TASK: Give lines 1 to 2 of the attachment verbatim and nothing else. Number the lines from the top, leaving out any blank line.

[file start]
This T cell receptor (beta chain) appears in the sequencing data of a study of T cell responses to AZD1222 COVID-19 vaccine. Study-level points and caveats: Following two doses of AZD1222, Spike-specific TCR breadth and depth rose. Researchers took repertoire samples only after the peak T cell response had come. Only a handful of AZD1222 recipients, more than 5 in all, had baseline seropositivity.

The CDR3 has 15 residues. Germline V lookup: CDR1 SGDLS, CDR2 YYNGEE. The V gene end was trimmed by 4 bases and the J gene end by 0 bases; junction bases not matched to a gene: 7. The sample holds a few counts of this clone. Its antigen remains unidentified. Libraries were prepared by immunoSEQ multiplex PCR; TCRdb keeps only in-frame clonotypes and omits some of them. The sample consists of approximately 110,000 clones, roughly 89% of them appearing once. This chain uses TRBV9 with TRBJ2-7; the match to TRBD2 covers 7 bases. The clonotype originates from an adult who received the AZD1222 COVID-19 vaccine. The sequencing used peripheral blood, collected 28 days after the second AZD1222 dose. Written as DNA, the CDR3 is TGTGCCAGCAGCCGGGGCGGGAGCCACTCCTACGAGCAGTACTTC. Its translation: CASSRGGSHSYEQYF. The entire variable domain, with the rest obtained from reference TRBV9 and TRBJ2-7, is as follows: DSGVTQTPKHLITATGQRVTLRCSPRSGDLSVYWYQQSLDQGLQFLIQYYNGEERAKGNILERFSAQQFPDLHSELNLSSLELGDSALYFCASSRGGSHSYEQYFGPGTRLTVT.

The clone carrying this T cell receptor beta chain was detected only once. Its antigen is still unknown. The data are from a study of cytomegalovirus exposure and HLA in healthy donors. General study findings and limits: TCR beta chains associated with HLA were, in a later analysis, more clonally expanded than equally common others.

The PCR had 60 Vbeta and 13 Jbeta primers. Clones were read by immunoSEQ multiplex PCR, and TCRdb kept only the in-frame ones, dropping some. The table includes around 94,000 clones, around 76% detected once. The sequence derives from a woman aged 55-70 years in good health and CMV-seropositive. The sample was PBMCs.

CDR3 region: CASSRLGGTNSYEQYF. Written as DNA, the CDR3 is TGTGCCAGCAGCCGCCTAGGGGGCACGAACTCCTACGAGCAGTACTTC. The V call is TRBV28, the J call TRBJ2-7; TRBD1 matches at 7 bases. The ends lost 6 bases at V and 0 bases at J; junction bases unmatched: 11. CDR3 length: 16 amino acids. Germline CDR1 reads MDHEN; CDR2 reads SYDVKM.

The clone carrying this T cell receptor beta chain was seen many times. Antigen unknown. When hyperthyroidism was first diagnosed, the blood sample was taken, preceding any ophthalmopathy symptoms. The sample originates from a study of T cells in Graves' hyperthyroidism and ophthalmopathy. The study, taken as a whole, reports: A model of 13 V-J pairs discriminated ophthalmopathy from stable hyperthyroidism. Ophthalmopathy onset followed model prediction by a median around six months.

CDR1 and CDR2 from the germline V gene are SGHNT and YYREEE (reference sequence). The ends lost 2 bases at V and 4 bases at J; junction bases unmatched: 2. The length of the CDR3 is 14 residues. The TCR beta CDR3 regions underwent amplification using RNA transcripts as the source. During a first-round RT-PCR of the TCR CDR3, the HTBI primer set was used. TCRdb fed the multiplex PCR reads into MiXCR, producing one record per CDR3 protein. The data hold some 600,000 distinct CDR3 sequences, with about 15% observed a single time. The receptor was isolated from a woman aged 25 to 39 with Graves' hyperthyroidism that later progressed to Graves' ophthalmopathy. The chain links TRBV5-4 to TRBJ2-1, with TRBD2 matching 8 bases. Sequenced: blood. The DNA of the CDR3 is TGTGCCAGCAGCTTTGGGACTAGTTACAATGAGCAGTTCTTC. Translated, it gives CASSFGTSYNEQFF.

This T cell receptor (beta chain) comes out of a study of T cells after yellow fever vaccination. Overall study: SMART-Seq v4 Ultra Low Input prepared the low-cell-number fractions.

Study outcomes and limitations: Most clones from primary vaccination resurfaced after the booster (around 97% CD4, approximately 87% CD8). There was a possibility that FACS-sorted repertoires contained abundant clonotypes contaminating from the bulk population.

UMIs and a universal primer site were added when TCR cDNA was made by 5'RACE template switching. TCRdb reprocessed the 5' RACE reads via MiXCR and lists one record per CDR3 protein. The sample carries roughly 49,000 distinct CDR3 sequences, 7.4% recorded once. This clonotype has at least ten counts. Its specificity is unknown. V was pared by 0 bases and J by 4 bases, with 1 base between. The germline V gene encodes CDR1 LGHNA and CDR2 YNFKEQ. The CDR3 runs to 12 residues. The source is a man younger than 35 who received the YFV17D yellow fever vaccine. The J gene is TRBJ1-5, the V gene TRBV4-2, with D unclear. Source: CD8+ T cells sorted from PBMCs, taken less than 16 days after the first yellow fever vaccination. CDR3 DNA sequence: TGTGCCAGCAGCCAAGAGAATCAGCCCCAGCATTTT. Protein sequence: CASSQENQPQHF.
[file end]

This T cell receptor (beta chain) appears in the sequencing data of a study of T cell responses to AZD1222 COVID-19 vaccine. Study-level points and caveats: Following two doses of AZD1222, Spike-specific TCR breadth and depth rose. Researchers took repertoire samples only after the peak T cell response had come. Only a handful of AZD1222 recipients, more than 5 in all, had baseline seropositivity.

The CDR3 has 15 residues. Germline V lookup: CDR1 SGDLS, CDR2 YYNGEE. The V gene end was trimmed by 4 bases and the J gene end by 0 bases; junction bases not matched to a gene: 7. The sample holds a few counts of this clone. Its antigen remains unidentified. Libraries were prepared by immunoSEQ multiplex PCR; TCRdb keeps only in-frame clonotypes and omits some of them. The sample consists of approximately 110,000 clones, roughly 89% of them appearing once. This chain uses TRBV9 with TRBJ2-7; the match to TRBD2 covers 7 bases. The clonotype originates from an adult who received the AZD1222 COVID-19 vaccine. The sequencing used peripheral blood, collected 28 days after the second AZD1222 dose. Written as DNA, the CDR3 is TGTGCCAGCAGCCGGGGCGGGAGCCACTCCTACGAGCAGTACTTC. Its translation: CASSRGGSHSYEQYF. The entire variable domain, with the rest obtained from reference TRBV9 and TRBJ2-7, is as follows: DSGVTQTPKHLITATGQRVTLRCSPRSGDLSVYWYQQSLDQGLQFLIQYYNGEERAKGNILERFSAQQFPDLHSELNLSSLELGDSALYFCASSRGGSHSYEQYFGPGTRLTVT.